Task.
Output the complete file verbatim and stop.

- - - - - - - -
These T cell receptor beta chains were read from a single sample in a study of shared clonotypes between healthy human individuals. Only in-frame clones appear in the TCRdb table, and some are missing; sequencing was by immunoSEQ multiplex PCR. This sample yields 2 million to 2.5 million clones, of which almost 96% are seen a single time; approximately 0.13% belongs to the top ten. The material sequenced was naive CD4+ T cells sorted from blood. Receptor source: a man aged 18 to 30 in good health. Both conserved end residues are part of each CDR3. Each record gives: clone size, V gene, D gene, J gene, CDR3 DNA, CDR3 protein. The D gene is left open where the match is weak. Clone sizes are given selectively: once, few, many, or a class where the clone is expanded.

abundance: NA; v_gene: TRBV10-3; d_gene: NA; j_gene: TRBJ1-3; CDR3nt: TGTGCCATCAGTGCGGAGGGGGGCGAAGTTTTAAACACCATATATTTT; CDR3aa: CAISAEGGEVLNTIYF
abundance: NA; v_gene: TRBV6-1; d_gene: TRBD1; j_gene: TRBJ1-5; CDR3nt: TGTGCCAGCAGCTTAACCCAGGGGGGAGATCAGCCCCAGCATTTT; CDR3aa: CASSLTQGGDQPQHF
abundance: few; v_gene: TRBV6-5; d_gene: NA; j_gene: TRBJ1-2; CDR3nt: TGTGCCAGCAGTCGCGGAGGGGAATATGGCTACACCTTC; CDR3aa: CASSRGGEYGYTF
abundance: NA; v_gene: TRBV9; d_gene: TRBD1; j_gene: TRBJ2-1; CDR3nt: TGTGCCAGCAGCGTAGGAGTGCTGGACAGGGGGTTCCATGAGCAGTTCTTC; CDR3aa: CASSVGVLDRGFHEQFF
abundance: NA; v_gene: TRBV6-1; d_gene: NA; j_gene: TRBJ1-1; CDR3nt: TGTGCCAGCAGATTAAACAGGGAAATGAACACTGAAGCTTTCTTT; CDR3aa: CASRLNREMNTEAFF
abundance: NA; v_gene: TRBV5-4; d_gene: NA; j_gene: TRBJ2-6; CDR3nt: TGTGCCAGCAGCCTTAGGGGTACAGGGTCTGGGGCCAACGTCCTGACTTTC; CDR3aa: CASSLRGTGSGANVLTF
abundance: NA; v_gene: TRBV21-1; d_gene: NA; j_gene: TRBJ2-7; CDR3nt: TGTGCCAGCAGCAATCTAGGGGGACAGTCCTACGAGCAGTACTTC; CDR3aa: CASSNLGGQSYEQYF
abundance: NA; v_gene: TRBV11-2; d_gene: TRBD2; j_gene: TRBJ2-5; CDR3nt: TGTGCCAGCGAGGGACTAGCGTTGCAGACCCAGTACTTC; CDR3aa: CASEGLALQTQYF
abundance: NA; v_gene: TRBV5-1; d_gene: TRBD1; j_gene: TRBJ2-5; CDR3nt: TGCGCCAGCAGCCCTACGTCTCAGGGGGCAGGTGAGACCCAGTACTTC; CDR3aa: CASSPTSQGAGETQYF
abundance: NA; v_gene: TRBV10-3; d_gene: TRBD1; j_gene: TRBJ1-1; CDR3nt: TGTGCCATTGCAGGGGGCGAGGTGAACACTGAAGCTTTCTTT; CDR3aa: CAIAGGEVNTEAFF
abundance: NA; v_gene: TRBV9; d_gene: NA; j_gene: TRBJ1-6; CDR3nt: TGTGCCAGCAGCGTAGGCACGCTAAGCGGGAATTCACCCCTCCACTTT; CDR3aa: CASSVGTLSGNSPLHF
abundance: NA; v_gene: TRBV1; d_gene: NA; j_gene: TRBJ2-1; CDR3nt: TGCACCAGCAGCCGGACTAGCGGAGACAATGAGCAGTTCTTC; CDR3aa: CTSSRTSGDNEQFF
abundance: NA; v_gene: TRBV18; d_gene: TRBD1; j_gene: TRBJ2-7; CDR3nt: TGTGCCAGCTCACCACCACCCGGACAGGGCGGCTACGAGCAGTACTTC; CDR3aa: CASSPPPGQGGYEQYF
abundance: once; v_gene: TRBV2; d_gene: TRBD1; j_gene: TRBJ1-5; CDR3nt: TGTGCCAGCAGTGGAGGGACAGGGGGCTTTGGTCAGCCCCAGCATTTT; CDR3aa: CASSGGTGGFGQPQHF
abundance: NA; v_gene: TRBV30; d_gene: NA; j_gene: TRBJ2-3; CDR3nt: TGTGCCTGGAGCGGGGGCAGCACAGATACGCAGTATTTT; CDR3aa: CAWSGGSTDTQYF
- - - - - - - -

These T cell receptor beta chains were read from a single sample in a study of shared clonotypes between healthy human individuals. Only in-frame clones appear in the TCRdb table, and some are missing; sequencing was by immunoSEQ multiplex PCR. This sample yields 2 million to 2.5 million clones, of which almost 96% are seen a single time; approximately 0.13% belongs to the top ten. The material sequenced was naive CD4+ T cells sorted from blood. Receptor source: a man aged 18 to 30 in good health. Both conserved end residues are part of each CDR3. Each record gives: clone size, V gene, D gene, J gene, CDR3 DNA, CDR3 protein. The D gene is left open where the match is weak. Clone sizes are given selectively: once, few, many, or a class where the clone is expanded.

abundance: NA; v_gene: TRBV10-3; d_gene: NA; j_gene: TRBJ1-3; CDR3nt: TGTGCCATCAGTGCGGAGGGGGGCGAAGTTTTAAACACCATATATTTT; CDR3aa: CAISAEGGEVLNTIYF
abundance: NA; v_gene: TRBV6-1; d_gene: TRBD1; j_gene: TRBJ1-5; CDR3nt: TGTGCCAGCAGCTTAACCCAGGGGGGAGATCAGCCCCAGCATTTT; CDR3aa: CASSLTQGGDQPQHF
abundance: few; v_gene: TRBV6-5; d_gene: NA; j_gene: TRBJ1-2; CDR3nt: TGTGCCAGCAGTCGCGGAGGGGAATATGGCTACACCTTC; CDR3aa: CASSRGGEYGYTF
abundance: NA; v_gene: TRBV9; d_gene: TRBD1; j_gene: TRBJ2-1; CDR3nt: TGTGCCAGCAGCGTAGGAGTGCTGGACAGGGGGTTCCATGAGCAGTTCTTC; CDR3aa: CASSVGVLDRGFHEQFF
abundance: NA; v_gene: TRBV6-1; d_gene: NA; j_gene: TRBJ1-1; CDR3nt: TGTGCCAGCAGATTAAACAGGGAAATGAACACTGAAGCTTTCTTT; CDR3aa: CASRLNREMNTEAFF
abundance: NA; v_gene: TRBV5-4; d_gene: NA; j_gene: TRBJ2-6; CDR3nt: TGTGCCAGCAGCCTTAGGGGTACAGGGTCTGGGGCCAACGTCCTGACTTTC; CDR3aa: CASSLRGTGSGANVLTF
abundance: NA; v_gene: TRBV21-1; d_gene: NA; j_gene: TRBJ2-7; CDR3nt: TGTGCCAGCAGCAATCTAGGGGGACAGTCCTACGAGCAGTACTTC; CDR3aa: CASSNLGGQSYEQYF
abundance: NA; v_gene: TRBV11-2; d_gene: TRBD2; j_gene: TRBJ2-5; CDR3nt: TGTGCCAGCGAGGGACTAGCGTTGCAGACCCAGTACTTC; CDR3aa: CASEGLALQTQYF
abundance: NA; v_gene: TRBV5-1; d_gene: TRBD1; j_gene: TRBJ2-5; CDR3nt: TGCGCCAGCAGCCCTACGTCTCAGGGGGCAGGTGAGACCCAGTACTTC; CDR3aa: CASSPTSQGAGETQYF
abundance: NA; v_gene: TRBV10-3; d_gene: TRBD1; j_gene: TRBJ1-1; CDR3nt: TGTGCCATTGCAGGGGGCGAGGTGAACACTGAAGCTTTCTTT; CDR3aa: CAIAGGEVNTEAFF
abundance: NA; v_gene: TRBV9; d_gene: NA; j_gene: TRBJ1-6; CDR3nt: TGTGCCAGCAGCGTAGGCACGCTAAGCGGGAATTCACCCCTCCACTTT; CDR3aa: CASSVGTLSGNSPLHF
abundance: NA; v_gene: TRBV1; d_gene: NA; j_gene: TRBJ2-1; CDR3nt: TGCACCAGCAGCCGGACTAGCGGAGACAATGAGCAGTTCTTC; CDR3aa: CTSSRTSGDNEQFF
abundance: NA; v_gene: TRBV18; d_gene: TRBD1; j_gene: TRBJ2-7; CDR3nt: TGTGCCAGCTCACCACCACCCGGACAGGGCGGCTACGAGCAGTACTTC; CDR3aa: CASSPPPGQGGYEQYF
abundance: once; v_gene: TRBV2; d_gene: TRBD1; j_gene: TRBJ1-5; CDR3nt: TGTGCCAGCAGTGGAGGGACAGGGGGCTTTGGTCAGCCCCAGCATTTT; CDR3aa: CASSGGTGGFGQPQHF
abundance: NA; v_gene: TRBV30; d_gene: NA; j_gene: TRBJ2-3; CDR3nt: TGTGCCTGGAGCGGGGGCAGCACAGATACGCAGTATTTT; CDR3aa: CAWSGGSTDTQYF